We need to break down the divide between the BIM ‘tech’ people and the lawyers. [Winfield Rock Report 2018]

As a contract writer and construction lawyer, I confess that I have been guilty of sticking my fingers in my ears and looking at my feet whenever Building Information Modelling was mentioned.

I had wrongly pigeon-holed the topic into a technical, technological, design or ‘other’ issue that didn’t need to concern me. There are a smattering of construction lawyers who did get it – Sarah Rock and May Winfield (who researched and wrote the Winfield Rock Report 2018) and also Andrew Croft (who wrote the CIC BIM Protocol 2018). But I was not one of them!

As someone who created a collaborative 500-word contract (which confirms that it is an agreement under which ‘the employer and the contractor have agreed to collaborate on a project’), who started to consider how contract processes could be improved or mapped using a contract process maturity model, and someone who wondered why banking has gone digital but not construction, BIM should have been on my radar.

My interests in digital contracts, technology, process and collaboration should have lead me directly to BIM… but it wasn’t until I started to get involved with the COMIT Community that I realised how BIM might revolutionise construction contracts, as well as the project and asset lifecycle.

Key BIM Themes

Although there is no universally accepted definition of BIM, BS EN 19650-1 says it is

use of a shared digital representation of a built asset to facilitate design, construction and operation processes to form a reliable basis for decisions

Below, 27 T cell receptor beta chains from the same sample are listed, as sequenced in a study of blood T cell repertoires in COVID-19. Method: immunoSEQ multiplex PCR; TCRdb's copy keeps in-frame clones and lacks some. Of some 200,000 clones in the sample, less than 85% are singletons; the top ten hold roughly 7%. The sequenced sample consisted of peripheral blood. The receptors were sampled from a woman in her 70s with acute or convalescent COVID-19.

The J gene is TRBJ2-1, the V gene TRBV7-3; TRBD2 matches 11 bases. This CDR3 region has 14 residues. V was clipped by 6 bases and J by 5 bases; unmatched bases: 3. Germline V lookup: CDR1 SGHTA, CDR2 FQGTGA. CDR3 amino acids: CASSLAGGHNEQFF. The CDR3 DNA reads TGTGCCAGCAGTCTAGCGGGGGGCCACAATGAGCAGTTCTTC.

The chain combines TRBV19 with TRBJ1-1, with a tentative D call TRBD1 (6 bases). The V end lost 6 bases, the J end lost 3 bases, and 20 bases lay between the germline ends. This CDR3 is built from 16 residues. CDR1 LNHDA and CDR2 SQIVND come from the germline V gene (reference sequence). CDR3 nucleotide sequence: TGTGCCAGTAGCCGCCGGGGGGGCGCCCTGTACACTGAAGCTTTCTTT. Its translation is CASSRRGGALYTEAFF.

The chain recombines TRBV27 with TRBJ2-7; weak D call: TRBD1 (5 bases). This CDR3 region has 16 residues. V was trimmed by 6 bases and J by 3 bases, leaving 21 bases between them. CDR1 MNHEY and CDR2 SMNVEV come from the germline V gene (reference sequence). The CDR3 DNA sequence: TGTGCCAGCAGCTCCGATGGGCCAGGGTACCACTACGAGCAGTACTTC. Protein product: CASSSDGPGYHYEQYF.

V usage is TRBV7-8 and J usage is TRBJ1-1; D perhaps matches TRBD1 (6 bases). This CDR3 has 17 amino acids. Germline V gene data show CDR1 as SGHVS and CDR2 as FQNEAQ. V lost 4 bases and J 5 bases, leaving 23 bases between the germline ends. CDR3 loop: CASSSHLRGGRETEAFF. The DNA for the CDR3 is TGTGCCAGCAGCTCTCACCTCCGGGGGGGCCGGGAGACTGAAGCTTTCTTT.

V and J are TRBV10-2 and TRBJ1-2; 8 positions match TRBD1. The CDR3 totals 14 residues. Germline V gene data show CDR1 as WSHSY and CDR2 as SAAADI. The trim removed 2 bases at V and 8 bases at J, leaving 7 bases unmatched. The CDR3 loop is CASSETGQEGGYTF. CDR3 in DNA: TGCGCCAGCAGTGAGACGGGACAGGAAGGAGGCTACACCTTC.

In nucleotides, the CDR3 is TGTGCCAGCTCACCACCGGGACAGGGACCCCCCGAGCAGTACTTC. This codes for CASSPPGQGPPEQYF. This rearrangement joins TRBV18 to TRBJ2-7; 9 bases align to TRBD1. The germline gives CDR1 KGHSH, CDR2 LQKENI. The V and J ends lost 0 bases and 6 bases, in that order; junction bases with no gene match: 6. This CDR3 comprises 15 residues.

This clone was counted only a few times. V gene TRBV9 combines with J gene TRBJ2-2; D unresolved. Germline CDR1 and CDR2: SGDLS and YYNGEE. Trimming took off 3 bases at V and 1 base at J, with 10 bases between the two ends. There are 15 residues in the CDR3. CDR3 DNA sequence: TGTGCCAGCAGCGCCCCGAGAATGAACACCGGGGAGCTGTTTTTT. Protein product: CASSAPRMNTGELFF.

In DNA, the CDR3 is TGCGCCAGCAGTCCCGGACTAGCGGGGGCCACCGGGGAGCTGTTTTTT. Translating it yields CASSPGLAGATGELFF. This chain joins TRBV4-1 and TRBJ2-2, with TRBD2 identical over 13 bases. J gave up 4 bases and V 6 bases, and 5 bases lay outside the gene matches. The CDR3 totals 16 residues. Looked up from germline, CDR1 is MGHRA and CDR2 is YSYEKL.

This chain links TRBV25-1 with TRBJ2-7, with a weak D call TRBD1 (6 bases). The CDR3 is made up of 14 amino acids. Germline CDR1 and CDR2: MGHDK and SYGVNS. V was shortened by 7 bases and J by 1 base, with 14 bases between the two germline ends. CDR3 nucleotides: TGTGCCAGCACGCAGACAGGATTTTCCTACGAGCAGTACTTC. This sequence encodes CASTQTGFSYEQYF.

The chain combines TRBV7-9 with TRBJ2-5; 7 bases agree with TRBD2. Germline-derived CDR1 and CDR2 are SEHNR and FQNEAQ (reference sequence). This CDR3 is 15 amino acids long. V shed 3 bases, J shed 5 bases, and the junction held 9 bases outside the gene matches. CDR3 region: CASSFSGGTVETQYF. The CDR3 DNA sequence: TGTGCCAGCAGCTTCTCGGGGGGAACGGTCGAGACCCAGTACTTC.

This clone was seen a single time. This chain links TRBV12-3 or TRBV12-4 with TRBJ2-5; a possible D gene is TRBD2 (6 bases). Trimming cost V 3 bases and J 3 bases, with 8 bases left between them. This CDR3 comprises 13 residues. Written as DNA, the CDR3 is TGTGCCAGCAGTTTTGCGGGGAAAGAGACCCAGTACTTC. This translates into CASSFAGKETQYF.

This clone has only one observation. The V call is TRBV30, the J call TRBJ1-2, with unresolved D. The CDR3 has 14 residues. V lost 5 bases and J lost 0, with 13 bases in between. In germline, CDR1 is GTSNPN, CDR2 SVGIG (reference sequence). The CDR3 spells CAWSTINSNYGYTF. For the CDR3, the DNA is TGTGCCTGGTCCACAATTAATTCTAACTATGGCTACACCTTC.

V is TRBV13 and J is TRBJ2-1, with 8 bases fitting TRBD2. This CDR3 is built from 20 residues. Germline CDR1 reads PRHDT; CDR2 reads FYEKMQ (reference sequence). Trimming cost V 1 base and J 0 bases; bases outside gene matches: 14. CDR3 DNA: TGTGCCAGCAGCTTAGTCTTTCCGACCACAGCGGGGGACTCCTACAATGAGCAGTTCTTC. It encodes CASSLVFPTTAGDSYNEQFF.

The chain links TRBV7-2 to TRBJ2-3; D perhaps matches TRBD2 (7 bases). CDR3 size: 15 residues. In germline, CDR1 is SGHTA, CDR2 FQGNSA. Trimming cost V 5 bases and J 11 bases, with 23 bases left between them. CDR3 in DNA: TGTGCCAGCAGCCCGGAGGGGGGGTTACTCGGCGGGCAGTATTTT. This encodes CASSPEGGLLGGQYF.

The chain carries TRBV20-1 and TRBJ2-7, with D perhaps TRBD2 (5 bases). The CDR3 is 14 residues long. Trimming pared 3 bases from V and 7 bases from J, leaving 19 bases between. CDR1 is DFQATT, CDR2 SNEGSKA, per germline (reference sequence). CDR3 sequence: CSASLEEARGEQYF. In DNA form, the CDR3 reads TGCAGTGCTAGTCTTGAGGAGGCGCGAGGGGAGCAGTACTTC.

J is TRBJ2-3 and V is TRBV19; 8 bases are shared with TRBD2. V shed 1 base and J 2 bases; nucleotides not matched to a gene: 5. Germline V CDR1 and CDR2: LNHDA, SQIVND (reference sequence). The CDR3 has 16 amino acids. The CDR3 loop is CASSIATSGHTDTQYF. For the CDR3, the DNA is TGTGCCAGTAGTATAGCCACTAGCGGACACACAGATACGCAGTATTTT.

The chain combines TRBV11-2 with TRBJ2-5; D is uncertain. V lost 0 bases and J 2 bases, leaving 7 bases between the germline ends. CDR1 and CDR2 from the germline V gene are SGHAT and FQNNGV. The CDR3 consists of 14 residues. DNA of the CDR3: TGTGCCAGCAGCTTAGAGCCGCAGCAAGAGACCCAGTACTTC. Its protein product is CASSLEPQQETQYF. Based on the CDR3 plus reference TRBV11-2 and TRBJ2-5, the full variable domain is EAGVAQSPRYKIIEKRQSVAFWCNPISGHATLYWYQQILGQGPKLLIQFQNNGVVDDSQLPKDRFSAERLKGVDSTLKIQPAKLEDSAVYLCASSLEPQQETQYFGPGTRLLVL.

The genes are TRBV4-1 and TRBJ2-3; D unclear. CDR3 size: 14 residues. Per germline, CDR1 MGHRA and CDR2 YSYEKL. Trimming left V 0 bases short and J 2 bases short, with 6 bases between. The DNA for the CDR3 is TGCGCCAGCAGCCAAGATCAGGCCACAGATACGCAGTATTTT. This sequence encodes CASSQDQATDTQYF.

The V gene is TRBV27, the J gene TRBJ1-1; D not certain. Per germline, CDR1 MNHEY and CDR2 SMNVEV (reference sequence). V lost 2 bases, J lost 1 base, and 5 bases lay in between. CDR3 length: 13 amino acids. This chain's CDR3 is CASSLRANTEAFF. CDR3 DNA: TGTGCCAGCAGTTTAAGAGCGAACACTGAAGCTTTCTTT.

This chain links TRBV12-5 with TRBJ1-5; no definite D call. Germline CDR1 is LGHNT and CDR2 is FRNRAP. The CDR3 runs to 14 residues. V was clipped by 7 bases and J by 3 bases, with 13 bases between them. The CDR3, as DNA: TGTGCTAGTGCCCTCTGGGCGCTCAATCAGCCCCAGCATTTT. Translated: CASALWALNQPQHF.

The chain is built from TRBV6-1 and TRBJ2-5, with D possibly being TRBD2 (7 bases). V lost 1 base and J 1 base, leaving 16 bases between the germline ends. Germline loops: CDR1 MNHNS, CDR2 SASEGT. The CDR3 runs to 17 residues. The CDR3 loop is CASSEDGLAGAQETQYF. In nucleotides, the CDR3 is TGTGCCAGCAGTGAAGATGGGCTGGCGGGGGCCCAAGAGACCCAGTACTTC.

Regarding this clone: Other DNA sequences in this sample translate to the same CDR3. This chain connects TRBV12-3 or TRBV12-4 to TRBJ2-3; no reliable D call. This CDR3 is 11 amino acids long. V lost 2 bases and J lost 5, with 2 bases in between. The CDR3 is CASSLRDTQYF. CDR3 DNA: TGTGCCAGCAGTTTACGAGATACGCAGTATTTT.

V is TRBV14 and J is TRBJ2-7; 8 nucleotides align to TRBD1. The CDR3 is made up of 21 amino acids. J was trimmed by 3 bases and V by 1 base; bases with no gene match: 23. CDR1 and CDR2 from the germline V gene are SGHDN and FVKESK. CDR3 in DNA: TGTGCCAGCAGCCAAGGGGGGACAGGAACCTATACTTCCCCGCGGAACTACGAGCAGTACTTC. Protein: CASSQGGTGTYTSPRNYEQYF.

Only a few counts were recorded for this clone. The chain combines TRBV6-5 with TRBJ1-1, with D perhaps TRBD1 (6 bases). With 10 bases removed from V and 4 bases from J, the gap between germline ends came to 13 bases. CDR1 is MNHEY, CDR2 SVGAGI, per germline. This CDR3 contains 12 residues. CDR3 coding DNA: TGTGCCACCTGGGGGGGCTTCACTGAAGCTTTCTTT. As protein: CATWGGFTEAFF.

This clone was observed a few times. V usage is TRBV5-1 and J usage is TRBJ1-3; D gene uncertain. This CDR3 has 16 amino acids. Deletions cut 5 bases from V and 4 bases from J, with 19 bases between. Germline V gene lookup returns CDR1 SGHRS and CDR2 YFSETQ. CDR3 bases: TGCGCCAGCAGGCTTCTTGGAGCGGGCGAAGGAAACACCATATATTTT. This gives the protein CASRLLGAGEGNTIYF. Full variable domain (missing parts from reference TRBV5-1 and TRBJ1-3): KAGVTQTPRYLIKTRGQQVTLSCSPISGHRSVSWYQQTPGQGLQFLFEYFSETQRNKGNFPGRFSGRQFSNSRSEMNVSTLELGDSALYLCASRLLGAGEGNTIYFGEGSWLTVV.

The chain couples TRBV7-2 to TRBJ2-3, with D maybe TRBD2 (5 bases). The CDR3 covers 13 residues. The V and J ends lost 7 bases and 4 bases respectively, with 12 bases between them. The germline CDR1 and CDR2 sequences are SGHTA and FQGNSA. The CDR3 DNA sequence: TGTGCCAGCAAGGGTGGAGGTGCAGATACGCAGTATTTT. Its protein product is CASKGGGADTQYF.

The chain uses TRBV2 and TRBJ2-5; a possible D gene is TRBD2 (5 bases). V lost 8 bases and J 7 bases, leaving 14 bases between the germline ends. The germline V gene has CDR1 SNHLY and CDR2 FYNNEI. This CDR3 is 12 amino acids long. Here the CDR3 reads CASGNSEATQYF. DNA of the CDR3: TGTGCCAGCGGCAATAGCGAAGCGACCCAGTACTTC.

Both BIM and contracts are tools to facilitate the construction process. Like most tools, success only comes when used effectively. I read SCL papers, articles, standards, protocols and a wealth of government reports and my notes, thoughts and threads settled into 4 core themes which seem essential for success with BIM:

  1. collaboration across the project partners
  2. data-sharing during the lifecycle of the asset
  3. based on digital technology
  4. as a process not merely a deliverable.

BIM is a way of managing information through technology, rather than modelling that information (what Ross Dentten of Bentley Systems calls Better Information Management).

BIM doesn’t have to be all-encompassing.

Even ISO 19650 recognises that the full width and depth of BIM is not necessary for every project: the [BIM] concepts and principles… should be applied in a way that is proportionate and appropriate to the scale and complexity of the asset or project. Its use depends on the client’s needs and its information requirements.

Of course there are other forms of BIM that are not the paradigm (in the same way there are contracts written on the back of napkins that aren’t quite what I want for my clients) such as Hollywood BIM, lonely BIM or off-the-shelf BIM – see explanations below. The 4 threads will produce the biggest benefits of BIM.

In a series of blogs, I want to explore each of these themes in a little more detail, particularly how they impact contracts.

Explanations: Hollywood BIM is using 3D modelling solely for tendering. Lonely BIM is where a project partner uses BIM internally but without sharing data. Off-the-shelf BIM is where the technology required for BIM is used but no other aspects are involved e.g. collaboration, data-sharing and process.

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